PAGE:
N. DJOKOVIC/J. Struff
THE MODERATOR: Questions, please.
Q. Congratulations. Why do you think the start was tough for you? What was bothering you the most in the first six games?
NOVAK DJOKOVIC: Well, just got I guess — had to get more time to get the engine started I guess. It’s first match of the year. You never know how you’re going to start.
As well as you have trained in the preparation period and the days prior to the tournament, really is different when it’s competitive play, when you start the official match and the crowd is there.
So it changes things mentally. I mean, I was a bit flat on my feet, and Struff, credit to him for playing aggressive, hitting the serves well, and ripping ball from the baseline. Also things were coming in, so that resulted in a 1-5 deficit.
But I stayed composed because I knew, I believed that I could find the rhythm, start reading his serve better, and that’s what happened.
Yeah, I mean, certainly I can play better. But, again, it’s first match of the year; I know that I can’t be at my top the very first match, but I believe that the process is right.
Q. Anything that has been troubling you in the past six months?
NOVAK DJOKOVIC: Thankfully not. It’s all good.
Q. Besides the victory, what are the positive points you get from that victory today?
NOVAK DJOKOVIC: The victory itself. Finding a way to win the match where you’re not playing as well as you want to, the opponent is hitting hard and playing well.
In these particular circumstances, you just need to find a way. I’ve been in these situations before many times in my life, and I think the experience of knowing what to do, you know, in what particular moment helps.
So, you know, there are positives. I was returning very well from 2-5 down. To the end of the match the return was quite well, going well. Serves, in the important moments, in tiebreak, serving good. So, there are positives to take.
As I said, I just focus on the process of continuing my training each day and getting myself in a better shape as the tournament progresses.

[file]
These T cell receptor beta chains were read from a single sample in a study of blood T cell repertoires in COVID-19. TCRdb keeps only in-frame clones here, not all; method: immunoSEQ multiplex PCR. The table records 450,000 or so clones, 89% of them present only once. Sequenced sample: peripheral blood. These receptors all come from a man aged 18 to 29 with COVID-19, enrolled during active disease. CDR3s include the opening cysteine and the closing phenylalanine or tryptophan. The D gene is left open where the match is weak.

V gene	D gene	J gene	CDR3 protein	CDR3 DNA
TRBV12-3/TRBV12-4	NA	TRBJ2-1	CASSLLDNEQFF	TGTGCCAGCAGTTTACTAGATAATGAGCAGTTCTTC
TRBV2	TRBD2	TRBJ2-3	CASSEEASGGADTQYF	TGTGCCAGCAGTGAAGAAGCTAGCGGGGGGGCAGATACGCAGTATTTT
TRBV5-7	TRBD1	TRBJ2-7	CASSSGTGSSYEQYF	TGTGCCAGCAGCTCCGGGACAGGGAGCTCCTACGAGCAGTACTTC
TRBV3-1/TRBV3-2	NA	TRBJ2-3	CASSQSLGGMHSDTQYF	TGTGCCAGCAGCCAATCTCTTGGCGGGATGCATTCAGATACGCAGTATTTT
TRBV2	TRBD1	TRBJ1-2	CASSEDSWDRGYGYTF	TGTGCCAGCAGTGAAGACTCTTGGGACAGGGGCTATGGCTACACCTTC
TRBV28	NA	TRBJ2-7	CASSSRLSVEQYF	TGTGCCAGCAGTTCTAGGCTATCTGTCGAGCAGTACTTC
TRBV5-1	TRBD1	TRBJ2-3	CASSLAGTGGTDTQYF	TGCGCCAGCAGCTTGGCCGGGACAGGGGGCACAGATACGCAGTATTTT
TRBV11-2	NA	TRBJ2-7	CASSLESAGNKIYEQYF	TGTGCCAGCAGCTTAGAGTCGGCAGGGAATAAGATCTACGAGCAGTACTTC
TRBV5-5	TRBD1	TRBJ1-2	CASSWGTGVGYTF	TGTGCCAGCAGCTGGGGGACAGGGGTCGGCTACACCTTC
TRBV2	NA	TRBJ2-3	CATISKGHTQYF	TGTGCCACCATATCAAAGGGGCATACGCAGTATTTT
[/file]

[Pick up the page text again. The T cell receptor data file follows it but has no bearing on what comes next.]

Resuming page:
Q. Can you talk a little about the addition to your coaching team, Dusan, and what he brings to the team?
NOVAK DJOKOVIC: He brings a lot of calmness for sure. He’s quite a calm guy. But he’s also somebody that understands the game very well. He was playing singles and doubles. I think he reached semis of Grand Slam doubles, and he’s been on the tour as a player and a coach for a long time.
I’ve know him since I was five, six, seven years old. We grew up in the same tennis club. He was at the time the best player we got in the country, we had in the country. He was always treating me very friendly, always kind, helpful, always available for any advices.
I think that relationship that we established at that time kind of carried on all the way to this moment. We feel very close. We are more than friends. We feel like we are family. It’s great to have him on board, because we work together in 2012 I think and ’13, and then several years we didn’t.
Then last season he was in Miami for tournament and now he’s back as a second coach in the team officially. So I’m really glad, because I have that friendly relationship with him and also the professional relationship. It’s well balanced. Him and Marián get along very well. So keeping things very simple.
Q. (Regarding rivalry with Federer, Nadal, and Murray.)
NOVAK DJOKOVIC: I think with Rafa that rivalry is really something special. The amount of matches that we played against each other in some, you know, obviously Grand Slam finals, especially the one in Australian Open that went almost six hours. That’s one of the highlights of our rivalry back in 2012.
I mean, each of the rivalries with these three guys is particular in its own way. I think in the last, you know, 15 months there is more rivalry between Murray and myself that dates back many years ago. I think we played against each other when we were 11 for the first time.
Each of those three guys has made me a better player as well in the process. I had to figure out the ways to win against all of them, especially Nadal and Federer at the time when I was making my breakthrough. It was couple of years that I was in doubt whether or not I could break the dominance of these two guys.
I had to work really hard and figure out ways to improve and get better and be able to win against them in big tournaments. That’s what started to happen. All these guys have definitely influenced my evolution.